Tuesday, February 14, 2017

Starting Collaboration Reflections

What's on top?

  • Creating times in the day/week for normal classroom activities that are not curriculum based (hidden curriculum)
  • Managing use of learning assistants as in the mornings there are 6 adults in the space
  • Whole group sessions - split into 2?
  • Getting to know students who are needing those strong relationships to ground them
Innovative Learning Spaces (ILS) are really bound by context.  The context will guide the programme. What may work for one school or class may not work for another. I am fortunate to be working with another teacher who has a shared understanding of how children learn and what an effective year 6 programme looks like.  We have 2 other teachers that support us that also have this shared understanding.


My wonderings to share with my teaching team:

  • If there could be a block each week that isn't a shared learning time?
  • If the structures that we set up for literacy and numeracy could be explicit about how the Learning assistants are used?
  • If we could give feedback about having less Learning Assistants in the first 3 weeks as we establish our collaborative practices?
  • If areas outside of literacy and numeracy could/should be done in smaller classes?
  • Would more time with my smaller class help those students who need to anchor themselves and find their place?
Actions:
  • Gather some student voice
  • Do some reflection with my teaching team

Monday, February 6, 2017

Intentions for 2017



Kererū - my favourite bird and good luck charm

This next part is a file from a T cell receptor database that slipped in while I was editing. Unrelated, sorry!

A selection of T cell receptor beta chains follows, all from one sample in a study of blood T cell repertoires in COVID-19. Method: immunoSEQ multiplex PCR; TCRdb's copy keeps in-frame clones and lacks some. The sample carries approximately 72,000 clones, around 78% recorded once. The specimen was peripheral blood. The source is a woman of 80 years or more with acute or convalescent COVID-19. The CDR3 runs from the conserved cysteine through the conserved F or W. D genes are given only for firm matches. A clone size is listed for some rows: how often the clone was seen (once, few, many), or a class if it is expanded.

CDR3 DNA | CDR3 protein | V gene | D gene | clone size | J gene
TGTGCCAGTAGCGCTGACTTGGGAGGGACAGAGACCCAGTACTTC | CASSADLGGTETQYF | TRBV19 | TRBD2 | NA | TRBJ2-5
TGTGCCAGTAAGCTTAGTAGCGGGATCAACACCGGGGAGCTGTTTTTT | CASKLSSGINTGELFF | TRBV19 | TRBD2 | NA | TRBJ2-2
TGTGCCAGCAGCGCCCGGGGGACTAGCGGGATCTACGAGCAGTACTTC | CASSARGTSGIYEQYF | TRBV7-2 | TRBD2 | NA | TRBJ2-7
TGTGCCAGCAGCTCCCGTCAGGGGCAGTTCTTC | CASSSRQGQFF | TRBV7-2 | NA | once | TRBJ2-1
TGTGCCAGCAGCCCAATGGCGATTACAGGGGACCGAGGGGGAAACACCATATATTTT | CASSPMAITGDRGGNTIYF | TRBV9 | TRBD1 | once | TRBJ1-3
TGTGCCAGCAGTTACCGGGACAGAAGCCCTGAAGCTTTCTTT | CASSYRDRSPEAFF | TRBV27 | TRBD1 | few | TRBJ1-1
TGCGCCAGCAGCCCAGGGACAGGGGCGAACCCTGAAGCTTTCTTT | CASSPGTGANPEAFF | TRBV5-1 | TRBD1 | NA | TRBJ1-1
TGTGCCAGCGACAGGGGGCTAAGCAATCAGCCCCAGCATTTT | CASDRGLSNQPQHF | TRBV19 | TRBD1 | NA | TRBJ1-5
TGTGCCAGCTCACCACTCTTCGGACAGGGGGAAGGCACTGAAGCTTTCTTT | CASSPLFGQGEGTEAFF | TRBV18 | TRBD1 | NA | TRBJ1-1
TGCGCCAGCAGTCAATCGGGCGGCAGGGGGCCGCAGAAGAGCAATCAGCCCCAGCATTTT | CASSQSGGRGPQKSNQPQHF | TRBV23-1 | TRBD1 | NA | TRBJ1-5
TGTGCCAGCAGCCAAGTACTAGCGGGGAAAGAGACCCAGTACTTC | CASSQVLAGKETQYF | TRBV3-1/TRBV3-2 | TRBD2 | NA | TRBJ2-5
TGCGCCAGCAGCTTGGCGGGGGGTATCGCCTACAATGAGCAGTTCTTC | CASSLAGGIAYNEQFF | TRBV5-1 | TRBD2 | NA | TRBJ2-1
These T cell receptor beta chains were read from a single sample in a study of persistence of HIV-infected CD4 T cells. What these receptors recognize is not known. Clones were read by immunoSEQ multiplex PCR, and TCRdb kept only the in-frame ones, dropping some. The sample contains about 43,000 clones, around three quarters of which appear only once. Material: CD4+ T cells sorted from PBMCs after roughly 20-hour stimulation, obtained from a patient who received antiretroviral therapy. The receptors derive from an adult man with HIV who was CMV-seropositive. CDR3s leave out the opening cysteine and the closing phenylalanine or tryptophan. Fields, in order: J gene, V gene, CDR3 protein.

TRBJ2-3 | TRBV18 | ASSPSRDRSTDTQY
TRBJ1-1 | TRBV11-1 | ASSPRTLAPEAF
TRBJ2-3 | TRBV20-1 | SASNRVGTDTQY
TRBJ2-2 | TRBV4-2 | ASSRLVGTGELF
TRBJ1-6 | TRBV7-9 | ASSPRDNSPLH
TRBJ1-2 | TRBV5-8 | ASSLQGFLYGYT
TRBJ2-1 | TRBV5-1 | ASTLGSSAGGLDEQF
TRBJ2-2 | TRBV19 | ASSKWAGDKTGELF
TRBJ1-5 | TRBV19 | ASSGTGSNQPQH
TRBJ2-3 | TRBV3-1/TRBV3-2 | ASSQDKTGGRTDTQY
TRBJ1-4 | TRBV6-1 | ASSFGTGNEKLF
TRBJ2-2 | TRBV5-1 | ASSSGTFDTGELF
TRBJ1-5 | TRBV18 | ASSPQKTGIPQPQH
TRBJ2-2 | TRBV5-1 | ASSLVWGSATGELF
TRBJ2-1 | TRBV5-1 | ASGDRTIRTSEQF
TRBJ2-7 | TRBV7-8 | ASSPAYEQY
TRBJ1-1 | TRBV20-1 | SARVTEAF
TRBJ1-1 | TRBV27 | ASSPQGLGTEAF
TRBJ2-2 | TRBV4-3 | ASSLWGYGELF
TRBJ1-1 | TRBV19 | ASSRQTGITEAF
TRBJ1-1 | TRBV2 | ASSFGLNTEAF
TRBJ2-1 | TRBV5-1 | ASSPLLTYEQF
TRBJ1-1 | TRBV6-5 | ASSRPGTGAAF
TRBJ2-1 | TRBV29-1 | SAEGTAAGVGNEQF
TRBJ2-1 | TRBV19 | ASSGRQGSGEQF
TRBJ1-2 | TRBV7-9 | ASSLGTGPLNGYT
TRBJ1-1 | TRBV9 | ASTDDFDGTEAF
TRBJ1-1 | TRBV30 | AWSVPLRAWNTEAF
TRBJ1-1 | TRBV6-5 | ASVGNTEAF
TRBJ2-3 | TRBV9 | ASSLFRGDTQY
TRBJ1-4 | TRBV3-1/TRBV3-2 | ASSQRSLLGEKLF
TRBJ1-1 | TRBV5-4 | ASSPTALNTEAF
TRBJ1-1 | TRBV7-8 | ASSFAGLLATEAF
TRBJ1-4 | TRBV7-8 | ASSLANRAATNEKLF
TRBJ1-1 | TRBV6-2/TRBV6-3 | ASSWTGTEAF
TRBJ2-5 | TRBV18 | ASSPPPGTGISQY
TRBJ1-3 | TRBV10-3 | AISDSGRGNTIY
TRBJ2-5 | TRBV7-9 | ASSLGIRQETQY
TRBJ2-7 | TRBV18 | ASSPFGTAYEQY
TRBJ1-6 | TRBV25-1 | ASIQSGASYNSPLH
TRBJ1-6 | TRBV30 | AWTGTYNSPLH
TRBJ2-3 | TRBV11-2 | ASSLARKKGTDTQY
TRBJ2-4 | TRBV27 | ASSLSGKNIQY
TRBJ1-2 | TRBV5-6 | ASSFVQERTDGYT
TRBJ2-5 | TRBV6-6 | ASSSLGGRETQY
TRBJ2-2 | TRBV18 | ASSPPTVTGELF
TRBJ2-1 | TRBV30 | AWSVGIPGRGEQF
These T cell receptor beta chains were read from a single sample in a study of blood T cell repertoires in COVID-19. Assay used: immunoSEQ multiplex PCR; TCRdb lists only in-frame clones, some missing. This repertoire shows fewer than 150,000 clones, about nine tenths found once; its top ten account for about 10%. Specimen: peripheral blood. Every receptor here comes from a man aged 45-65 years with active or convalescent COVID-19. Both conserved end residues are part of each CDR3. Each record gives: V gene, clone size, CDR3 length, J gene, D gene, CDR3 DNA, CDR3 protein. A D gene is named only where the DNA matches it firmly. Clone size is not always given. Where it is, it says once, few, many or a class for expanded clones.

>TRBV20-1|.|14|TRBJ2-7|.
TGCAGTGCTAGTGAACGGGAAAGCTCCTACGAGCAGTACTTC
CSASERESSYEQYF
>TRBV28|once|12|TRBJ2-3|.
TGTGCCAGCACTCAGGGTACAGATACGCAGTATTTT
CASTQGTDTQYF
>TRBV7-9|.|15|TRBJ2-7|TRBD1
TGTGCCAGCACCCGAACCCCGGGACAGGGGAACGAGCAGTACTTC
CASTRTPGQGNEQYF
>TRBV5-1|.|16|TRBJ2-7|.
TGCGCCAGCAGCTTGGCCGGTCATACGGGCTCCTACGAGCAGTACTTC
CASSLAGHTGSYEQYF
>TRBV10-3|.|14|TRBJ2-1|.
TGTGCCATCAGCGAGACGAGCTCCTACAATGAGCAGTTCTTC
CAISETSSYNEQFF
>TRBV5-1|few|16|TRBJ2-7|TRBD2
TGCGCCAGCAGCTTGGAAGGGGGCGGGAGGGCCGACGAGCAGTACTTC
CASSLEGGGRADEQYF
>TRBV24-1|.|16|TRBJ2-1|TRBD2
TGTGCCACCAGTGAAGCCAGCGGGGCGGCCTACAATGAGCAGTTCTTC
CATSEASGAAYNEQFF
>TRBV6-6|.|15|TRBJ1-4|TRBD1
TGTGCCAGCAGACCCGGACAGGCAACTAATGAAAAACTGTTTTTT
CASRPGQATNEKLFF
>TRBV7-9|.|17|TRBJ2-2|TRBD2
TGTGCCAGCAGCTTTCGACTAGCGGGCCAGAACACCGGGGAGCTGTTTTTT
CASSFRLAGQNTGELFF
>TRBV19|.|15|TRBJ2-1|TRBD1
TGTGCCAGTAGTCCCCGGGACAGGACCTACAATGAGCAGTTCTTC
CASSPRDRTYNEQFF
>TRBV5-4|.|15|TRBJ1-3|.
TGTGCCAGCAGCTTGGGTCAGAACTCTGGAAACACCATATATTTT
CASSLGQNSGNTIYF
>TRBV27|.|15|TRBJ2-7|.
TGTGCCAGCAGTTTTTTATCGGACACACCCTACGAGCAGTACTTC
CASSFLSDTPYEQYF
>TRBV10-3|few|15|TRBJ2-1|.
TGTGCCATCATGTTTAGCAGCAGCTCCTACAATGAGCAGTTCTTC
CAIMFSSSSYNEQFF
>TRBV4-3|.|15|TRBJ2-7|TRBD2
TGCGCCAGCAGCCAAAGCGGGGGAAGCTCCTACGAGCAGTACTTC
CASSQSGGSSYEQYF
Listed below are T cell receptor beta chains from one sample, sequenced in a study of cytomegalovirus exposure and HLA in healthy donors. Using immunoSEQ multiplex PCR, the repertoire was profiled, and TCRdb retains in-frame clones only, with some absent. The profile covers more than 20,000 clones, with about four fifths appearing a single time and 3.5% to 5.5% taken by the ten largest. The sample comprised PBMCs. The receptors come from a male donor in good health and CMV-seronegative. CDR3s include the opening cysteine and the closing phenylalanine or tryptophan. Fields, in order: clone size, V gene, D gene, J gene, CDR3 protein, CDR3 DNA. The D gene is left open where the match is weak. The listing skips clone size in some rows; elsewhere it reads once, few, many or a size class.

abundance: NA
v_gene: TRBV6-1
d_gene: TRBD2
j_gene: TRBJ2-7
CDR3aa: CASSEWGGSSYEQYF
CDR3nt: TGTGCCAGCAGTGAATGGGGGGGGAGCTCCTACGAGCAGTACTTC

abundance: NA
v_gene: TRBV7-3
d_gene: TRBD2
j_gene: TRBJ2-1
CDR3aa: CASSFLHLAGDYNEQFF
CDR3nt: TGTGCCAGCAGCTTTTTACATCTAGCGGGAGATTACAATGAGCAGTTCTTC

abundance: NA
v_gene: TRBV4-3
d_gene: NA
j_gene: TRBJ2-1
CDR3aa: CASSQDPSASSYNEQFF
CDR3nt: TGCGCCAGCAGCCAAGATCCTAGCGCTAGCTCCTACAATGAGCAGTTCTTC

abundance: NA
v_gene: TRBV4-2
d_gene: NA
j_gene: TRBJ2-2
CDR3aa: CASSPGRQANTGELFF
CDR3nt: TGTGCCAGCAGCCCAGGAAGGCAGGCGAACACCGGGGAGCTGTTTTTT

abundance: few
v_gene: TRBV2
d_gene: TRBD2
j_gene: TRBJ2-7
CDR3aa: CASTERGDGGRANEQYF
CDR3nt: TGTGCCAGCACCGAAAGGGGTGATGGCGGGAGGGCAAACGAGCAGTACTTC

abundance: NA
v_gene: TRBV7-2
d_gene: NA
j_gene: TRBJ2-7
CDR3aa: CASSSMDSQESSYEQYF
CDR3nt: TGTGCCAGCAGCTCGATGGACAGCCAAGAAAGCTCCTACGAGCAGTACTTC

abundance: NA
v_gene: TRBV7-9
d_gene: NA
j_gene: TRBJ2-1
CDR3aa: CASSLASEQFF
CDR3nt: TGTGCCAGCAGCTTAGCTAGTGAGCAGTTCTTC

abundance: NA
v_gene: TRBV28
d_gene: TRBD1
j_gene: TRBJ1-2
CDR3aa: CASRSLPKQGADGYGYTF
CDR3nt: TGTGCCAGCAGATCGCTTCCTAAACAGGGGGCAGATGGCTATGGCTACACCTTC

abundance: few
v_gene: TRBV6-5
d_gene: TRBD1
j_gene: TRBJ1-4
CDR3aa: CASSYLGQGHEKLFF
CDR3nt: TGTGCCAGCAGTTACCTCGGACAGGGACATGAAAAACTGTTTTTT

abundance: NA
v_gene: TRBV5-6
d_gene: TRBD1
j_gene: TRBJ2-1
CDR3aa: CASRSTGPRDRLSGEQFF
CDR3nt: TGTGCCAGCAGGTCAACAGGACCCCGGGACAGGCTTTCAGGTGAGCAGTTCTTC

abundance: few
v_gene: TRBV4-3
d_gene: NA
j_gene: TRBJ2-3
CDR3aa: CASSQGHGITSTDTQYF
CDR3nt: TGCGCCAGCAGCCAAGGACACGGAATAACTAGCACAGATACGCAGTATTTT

I like the word intentions rather than goals. Goals imply that you have to succeed, check it off the list, reach something. I think that everyone has the best intentions at the beginning of the year and that intentions can lead to best practice - a living, breathing and continual state of being.

My first intention is to look after myself this year. I intend to get up early each day and begin with a walk or run to get my circulation going. I started doing this in the holidays and immediately noticed a difference in my state of mind. I also intend to drink more water each day, I find that I get so busy that I forget to stop and hydrate which isn't so great for the body or the mind.

My second intention is to make sure I have work/life balance. To do this I intend to set myself some specific tasks for before school (a time of day where I don't seem to get anything done) and to use google tasks to keep track of what needs to be done. I also want to utilise some of the lunch hour and finish my work (if possible) before I go home. I'd also love to have my weekends free, I know that this one may be a little harder to do each week but the intention is there!

Both of these intentions are to do with my hauora (my health).

Hauora is comprised of 4 areas:

Taha tinana - physical well-being
Taha hinengaro - mental and emotional well-being
Taha whānau - social well-being
Taha wairua - spiritual well-being

(Ministry of Education, 1999)

To be the best teacher for my students I really need to look after all 4 areas.

I have a special place that I like to go to clear my mind and recharge, and that is Zealandia wildlife sanctuary. As a member I can go whenever I want and spend as long as I like. When I am there it is possible for me to not think about school.

This weekend while I was taking a track away from the crowds I saw so many juvenile birds - tūī, tieke, piwakawaka and large flocks of pōpokatea. I spoke to a family that passed me on the track and they had seen nothing. This got me thinking about the need to be observant in both life and at school. We need to take the time to notice, to be present and to see what we can take away from the experience. Being present doesn't have to mean being seen and heard, for the quieter I was, the more birds I saw. I intend to take this quiet presence, this notion of observation into the learning environment.